I'm trying to write a function that will work as follows;

conjunction [a, b, c] == And a (And b c)

I'm unsure where exactly the best way to do this, I assume list recursion using the x:xs pattern?

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You should look at `foldr` – bennofs Nov 12 '13 at 17:27
Wouldnt foldr be And a (And b ( And c)? – user972183 Nov 12 '13 at 17:31
`foldr` would be `And a (And b (And c True))` while `foldr1` would be `And a (And b c)` – J. Abrahamson Nov 12 '13 at 18:49

Here is some working code, based on J. Abrahamson's comment-

``````data MyBool = MyTrue | MyFalse | And MyBool MyBool deriving (Show)

main = do
print \$ foldr1 And [MyTrue, MyFalse, MyTrue, MyTrue, MyFalse, MyTrue]
``````

(I assumed your uppercase "And" was a constructor and not a typo....)

This doesn't cover the case for [], which you could pull out using pattern matching.

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Here's one option. If there are no elements in the list, then their conjunction is `True` by convention. So you have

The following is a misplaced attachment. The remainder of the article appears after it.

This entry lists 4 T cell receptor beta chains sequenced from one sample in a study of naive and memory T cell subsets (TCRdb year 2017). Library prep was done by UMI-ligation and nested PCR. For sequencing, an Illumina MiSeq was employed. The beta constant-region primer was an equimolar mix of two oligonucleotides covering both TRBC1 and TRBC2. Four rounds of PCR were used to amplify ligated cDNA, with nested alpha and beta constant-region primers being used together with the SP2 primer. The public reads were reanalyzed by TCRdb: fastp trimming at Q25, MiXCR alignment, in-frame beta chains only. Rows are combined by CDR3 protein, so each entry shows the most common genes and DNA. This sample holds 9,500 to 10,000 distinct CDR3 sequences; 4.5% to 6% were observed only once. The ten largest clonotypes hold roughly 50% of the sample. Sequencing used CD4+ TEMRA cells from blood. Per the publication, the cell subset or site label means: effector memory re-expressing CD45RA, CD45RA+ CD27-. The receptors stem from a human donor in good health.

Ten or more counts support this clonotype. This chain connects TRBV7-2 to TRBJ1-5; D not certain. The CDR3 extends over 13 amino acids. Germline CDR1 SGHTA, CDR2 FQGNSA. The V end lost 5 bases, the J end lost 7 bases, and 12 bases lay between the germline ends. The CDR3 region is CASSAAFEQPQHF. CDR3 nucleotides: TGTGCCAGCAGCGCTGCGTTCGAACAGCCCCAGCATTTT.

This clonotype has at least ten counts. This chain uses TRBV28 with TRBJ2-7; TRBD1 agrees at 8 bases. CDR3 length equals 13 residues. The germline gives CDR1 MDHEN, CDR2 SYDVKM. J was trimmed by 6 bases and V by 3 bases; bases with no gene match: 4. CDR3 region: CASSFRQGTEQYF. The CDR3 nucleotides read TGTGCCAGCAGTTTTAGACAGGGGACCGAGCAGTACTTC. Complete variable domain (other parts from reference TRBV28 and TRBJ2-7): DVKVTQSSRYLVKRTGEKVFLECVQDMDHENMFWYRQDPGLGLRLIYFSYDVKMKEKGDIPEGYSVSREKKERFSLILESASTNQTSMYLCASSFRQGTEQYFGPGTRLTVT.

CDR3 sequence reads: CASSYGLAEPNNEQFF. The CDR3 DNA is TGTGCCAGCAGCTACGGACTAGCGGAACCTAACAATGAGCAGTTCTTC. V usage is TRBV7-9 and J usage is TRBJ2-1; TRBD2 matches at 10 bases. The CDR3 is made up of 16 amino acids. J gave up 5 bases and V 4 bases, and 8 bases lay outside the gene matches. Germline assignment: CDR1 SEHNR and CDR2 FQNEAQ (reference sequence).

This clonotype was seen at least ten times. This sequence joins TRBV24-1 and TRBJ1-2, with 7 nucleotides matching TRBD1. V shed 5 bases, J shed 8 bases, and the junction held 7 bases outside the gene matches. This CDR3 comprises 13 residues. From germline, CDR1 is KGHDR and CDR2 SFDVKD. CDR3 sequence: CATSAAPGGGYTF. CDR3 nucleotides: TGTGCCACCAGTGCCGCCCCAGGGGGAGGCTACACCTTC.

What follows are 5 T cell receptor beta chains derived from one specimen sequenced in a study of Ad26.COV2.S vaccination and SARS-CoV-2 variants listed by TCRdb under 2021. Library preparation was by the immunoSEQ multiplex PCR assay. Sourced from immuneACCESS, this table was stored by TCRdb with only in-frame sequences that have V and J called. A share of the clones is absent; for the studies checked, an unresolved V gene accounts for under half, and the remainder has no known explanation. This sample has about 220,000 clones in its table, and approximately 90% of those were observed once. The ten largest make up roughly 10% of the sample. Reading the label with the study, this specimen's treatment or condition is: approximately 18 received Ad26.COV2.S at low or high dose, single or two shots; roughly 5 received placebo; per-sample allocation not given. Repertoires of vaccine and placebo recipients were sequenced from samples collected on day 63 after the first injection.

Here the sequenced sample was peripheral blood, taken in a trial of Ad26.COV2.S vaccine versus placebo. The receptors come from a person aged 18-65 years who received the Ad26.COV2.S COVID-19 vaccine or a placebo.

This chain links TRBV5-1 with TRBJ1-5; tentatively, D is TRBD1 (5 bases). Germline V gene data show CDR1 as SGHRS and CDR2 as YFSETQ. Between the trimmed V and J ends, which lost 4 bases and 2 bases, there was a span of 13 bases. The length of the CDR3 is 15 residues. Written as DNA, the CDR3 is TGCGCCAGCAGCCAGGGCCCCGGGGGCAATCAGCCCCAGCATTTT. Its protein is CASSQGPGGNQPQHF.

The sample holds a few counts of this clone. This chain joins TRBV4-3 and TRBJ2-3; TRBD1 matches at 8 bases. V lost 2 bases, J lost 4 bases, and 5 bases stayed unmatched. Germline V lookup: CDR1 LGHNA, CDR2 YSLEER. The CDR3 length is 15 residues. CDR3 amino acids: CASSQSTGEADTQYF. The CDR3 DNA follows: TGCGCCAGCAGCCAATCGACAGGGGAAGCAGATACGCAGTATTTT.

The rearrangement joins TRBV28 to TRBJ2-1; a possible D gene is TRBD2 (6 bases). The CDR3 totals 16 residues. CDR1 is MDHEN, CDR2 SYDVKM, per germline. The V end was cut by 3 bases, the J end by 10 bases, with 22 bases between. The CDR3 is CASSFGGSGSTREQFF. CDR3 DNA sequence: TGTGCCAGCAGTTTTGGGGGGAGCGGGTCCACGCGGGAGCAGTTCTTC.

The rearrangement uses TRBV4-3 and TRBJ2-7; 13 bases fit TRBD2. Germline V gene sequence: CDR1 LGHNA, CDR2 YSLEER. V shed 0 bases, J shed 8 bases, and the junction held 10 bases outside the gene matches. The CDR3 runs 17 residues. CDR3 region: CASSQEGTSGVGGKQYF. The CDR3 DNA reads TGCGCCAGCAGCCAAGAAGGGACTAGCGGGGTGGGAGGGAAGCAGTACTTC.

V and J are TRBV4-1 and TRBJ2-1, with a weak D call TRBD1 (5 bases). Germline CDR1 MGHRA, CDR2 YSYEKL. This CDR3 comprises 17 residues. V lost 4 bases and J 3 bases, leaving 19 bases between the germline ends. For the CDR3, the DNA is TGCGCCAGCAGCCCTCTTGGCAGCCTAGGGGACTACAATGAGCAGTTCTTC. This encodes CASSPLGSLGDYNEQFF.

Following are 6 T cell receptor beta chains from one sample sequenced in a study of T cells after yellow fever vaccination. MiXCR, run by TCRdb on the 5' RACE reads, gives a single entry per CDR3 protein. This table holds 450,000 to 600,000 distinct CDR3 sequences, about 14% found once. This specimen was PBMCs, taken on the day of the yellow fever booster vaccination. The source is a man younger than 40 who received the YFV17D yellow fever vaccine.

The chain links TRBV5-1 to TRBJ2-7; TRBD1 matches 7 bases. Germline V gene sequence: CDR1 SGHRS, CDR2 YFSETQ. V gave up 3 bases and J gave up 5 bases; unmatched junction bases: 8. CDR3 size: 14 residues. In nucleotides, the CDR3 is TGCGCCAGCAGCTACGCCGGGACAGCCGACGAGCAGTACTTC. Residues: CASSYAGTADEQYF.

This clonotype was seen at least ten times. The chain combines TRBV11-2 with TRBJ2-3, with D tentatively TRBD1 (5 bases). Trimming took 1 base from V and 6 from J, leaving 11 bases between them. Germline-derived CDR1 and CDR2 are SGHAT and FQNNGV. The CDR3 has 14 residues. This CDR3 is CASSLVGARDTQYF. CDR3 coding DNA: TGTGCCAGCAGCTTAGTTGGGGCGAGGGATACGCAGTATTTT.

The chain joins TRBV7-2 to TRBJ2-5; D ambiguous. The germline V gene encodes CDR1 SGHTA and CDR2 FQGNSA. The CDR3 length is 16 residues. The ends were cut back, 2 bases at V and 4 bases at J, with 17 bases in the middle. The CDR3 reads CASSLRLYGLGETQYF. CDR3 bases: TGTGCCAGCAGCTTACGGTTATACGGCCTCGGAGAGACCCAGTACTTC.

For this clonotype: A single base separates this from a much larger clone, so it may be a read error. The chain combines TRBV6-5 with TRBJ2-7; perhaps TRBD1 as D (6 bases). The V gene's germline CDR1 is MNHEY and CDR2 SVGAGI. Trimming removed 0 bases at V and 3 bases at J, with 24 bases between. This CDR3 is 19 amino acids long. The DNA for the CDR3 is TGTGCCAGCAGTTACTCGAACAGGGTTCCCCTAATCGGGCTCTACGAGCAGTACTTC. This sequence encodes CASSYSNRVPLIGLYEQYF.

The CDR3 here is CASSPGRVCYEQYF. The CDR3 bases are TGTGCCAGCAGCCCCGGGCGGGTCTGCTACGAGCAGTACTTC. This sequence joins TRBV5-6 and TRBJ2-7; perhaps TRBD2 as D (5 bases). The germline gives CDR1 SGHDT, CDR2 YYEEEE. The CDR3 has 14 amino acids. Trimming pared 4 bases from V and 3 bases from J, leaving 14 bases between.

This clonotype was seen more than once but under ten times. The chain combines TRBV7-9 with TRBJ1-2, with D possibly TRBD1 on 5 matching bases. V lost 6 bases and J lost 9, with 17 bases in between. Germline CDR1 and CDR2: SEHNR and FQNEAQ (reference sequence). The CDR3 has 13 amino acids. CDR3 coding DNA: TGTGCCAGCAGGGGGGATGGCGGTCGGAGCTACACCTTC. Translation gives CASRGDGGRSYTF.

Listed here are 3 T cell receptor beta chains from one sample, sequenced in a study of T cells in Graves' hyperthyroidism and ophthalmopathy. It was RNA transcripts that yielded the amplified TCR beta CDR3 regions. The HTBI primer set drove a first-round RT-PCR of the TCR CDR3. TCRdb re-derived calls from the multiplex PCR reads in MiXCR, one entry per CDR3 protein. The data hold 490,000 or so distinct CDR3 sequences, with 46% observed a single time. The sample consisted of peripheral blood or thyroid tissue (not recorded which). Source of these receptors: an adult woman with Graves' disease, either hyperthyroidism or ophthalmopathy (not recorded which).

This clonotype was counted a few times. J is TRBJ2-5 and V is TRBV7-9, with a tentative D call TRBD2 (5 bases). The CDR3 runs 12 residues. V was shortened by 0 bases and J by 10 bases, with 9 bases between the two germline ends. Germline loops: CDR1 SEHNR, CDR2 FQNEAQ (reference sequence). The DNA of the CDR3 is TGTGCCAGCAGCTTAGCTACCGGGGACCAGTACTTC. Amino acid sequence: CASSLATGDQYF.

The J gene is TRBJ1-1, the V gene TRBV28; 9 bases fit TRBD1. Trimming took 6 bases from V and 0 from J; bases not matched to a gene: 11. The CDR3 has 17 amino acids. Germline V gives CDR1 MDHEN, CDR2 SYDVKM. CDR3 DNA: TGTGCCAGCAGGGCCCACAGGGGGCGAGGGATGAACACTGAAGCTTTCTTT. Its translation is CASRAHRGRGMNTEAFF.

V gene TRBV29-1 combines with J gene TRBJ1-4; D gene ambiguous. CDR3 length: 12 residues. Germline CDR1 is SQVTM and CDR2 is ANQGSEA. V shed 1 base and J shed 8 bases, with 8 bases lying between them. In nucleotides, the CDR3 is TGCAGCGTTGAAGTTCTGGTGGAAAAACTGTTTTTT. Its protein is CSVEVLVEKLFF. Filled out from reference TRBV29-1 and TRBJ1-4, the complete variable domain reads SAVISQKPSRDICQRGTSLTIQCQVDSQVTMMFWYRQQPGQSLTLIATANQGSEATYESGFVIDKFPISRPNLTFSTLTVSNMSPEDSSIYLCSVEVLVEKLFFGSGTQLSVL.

``````conjunction []     = True
``````

If there is more than one element, the conjunction is `True` if that element is `True`, and the conjunction of all the other elements are `True`

``````conjunction (x:xs) = x && conjunction xs
``````

This particular pattern (iterating through a list one element at a time, and combining with a binary function) is very common in function programming. In fact, it's so common that there is a helper function for it, called `foldr`. So you could write

``````conjunction xs = foldr (&&) True xs
``````

where the first argument specifies the combining function, and the second argument specifies the value when the list is empty.

Or you could just use an already defined function, like

``````conjunction = and
``````
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